5. I agree that all of these are important, Hugh. I think I updated my Gravatar and About Me page after reading your posts in the past. I also think it’s important to include your social media icons, and I have a floating “pin it” button that appears on my images to make it easy for people to save the post to Pinterest.

    1. Social media is another great tool that all bloggers should use, Michelle. Promoting your social media accounts is free to do on WordPress, and there are some blocks specially made for that purpose. I also like the idea of your floating Pinterest pin-it button.

  6. These are really valuable tips, Hugh- I immediately implemented a couple of them and will circle back to ensure I have all of these things in place. A wonderful, helpful post!

  7. Lately I’ve been having problems liking people’s posts – mostly people I’m not following. Generally I
    try to engage with a blogger before deciding to follow but that’s kind of hard when they don’t allow new people to like or comment.

    1. I have a few problems with the ‘like’ button on some blogs, but it tends to be the like button next to comments. However, if I click ‘like’ under the notifications icon, it seems to work immediately.

      I don’t understand why some bloggers choose not to respond or answer comments. It’s the height of rudeness. If I encounter bloggers who don’t respond, I unfollow their blog or (if I like their content) stop leaving comments.

  8. I share your frustration with blogs thst don’t have a search function. Sometimes I’ll look through their categories list as an alternative – but then get the problem that they just show posts in a month by month list. At which point I give up.

    1. It’s frustrating, isn’t it? I’ve also added ‘Blogging Tips’ to the menu bar of my blog, as those posts tend to be my most popular. So it’s another quick way for readers to find what they’re looking for.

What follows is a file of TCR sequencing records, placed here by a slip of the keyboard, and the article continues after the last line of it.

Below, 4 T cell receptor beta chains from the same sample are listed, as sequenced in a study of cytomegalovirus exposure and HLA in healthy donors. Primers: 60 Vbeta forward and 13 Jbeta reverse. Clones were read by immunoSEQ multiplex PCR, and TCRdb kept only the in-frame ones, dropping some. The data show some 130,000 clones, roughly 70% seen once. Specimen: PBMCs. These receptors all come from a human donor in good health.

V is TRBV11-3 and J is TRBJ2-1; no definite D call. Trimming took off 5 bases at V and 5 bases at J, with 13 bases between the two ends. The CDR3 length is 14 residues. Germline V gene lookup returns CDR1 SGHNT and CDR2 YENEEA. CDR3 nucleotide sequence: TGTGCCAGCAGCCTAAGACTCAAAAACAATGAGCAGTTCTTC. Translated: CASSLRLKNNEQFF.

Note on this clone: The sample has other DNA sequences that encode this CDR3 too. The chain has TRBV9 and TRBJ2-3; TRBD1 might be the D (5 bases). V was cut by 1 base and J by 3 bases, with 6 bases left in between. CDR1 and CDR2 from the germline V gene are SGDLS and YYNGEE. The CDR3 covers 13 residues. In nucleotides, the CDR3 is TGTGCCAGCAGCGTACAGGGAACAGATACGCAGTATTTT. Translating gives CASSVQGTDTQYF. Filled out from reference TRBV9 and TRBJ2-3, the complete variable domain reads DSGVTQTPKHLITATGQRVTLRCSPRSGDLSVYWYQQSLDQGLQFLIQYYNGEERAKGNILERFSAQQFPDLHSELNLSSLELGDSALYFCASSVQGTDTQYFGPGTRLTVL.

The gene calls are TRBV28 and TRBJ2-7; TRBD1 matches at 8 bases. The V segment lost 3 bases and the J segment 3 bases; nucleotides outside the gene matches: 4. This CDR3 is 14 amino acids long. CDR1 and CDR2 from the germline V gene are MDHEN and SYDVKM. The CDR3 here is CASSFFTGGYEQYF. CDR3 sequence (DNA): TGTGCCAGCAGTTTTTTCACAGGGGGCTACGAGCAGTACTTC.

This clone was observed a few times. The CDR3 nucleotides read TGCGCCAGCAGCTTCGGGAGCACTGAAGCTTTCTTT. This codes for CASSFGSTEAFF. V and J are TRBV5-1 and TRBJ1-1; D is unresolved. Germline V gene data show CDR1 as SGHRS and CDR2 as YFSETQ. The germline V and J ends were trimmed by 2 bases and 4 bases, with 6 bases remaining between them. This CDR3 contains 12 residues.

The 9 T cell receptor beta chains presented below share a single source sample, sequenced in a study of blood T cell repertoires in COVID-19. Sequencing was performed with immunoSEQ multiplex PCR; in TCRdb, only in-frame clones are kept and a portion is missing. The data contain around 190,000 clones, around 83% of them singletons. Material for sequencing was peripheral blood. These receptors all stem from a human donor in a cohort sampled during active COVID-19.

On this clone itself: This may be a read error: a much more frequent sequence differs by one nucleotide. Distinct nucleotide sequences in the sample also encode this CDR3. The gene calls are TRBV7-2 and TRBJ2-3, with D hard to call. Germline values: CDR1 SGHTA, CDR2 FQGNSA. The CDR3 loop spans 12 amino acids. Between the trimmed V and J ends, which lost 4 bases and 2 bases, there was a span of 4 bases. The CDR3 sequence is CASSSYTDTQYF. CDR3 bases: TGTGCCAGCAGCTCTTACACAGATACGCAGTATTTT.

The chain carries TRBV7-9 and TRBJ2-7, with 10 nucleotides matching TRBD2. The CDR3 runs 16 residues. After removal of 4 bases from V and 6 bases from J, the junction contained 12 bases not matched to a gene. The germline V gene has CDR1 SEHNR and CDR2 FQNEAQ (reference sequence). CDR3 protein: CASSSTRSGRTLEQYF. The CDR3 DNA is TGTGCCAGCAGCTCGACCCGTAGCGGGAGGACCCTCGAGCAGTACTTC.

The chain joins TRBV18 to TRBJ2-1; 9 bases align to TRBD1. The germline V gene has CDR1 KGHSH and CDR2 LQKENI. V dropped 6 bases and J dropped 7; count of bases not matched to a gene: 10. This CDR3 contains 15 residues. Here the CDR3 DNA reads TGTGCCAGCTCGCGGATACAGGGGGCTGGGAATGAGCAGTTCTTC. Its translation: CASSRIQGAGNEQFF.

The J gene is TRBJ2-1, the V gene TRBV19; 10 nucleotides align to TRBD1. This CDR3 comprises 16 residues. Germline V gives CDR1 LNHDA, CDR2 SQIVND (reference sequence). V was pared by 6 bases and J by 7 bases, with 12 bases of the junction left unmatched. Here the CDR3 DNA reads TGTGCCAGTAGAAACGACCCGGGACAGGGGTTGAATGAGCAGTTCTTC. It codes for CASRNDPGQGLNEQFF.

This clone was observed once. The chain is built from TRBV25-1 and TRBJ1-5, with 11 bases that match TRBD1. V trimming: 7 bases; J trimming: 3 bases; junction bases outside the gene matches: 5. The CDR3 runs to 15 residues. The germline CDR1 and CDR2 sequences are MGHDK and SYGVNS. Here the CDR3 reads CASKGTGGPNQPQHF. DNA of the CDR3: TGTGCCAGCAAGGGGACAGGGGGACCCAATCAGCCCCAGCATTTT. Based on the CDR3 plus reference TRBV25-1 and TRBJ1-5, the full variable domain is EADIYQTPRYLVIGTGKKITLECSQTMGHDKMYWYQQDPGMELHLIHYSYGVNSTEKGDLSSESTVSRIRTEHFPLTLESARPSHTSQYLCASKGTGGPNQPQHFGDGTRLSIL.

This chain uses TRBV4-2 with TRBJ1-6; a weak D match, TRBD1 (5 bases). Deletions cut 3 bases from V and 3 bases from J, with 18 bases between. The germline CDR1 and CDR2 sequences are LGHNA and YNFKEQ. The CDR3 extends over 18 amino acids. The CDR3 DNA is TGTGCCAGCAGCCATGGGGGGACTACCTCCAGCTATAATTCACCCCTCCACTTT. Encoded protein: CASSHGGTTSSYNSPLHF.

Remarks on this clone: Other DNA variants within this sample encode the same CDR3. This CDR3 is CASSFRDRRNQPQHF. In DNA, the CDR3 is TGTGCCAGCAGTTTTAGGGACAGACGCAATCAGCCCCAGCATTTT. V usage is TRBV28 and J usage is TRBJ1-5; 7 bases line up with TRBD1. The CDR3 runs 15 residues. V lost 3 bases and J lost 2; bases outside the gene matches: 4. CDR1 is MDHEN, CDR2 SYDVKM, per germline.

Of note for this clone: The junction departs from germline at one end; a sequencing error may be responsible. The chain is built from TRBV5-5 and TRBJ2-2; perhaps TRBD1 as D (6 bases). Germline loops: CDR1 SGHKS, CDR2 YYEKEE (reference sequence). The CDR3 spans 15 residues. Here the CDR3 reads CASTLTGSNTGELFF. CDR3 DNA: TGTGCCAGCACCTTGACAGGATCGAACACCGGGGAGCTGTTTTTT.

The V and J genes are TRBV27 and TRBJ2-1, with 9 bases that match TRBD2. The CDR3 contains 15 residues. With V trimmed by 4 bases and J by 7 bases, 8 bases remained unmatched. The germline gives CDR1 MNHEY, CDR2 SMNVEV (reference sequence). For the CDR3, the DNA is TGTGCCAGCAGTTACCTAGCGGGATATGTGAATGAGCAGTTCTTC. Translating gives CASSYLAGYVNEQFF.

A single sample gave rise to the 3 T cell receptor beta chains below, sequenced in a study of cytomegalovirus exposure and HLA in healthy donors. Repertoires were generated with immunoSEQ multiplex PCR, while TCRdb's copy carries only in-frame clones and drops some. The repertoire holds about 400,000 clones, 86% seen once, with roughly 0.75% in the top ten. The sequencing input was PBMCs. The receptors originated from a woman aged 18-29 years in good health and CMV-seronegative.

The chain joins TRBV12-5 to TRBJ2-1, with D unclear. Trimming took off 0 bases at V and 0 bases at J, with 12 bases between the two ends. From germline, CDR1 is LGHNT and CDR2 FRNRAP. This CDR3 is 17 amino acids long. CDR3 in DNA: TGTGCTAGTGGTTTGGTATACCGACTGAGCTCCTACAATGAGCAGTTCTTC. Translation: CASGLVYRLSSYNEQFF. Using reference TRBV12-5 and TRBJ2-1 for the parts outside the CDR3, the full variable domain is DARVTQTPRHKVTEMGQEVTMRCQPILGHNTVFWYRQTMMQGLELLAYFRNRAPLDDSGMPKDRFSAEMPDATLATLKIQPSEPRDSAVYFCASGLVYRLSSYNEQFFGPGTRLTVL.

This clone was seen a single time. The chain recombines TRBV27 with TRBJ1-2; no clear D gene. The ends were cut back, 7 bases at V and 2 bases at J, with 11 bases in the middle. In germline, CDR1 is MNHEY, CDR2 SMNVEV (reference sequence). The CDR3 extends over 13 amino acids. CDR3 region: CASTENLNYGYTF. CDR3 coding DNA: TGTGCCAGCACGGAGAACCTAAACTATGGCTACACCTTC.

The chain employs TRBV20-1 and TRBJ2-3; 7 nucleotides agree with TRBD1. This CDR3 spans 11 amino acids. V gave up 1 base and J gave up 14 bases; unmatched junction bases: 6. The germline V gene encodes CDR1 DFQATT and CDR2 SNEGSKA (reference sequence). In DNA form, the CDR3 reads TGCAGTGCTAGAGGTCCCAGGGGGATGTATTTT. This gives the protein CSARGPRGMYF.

9. Well my previous message doesn’t appear to have posted – thank you for the masterclass 🙂 I’ve just gone through all your guidance with my blog site. I did have some things in place but I didn’t have a search bar – I do now. I’m not entirely happy with how it looks but I’ll figure out how to change it.

    I’ve also now realised how to set my Gravatar – thank you for that 😀

    Thank you Hugh.

    1. Hi Brenda,

      I moderate and approve all comments before they appear on my posts. This is why you won’t see your comment appear straight away. I have to approve it first. It helps prevent spammers and those leaving nasty comments attacking other bloggers on my posts (I’ve had a few of those in the past).

      I quickly looked at your blog and saw the search bar, so it’s in a great position.

  10. I often experienced that I wanted to know a bit about a blogger who left an interesting comment but I could not find an About page which was a bit disappointing. Also, all the other points you mentioned are important in my opinion.

    1. The ‘about me’ page is the first page I look for when visiting a blog for the first time. If the blog does not have one or I can’t find it quickly, I won’t follow it, Erika. I like to know a little about who I’m following and what I can expect to find on their blog before making up my mind. And if the page hasn’t been updated in years, I won’t follow either.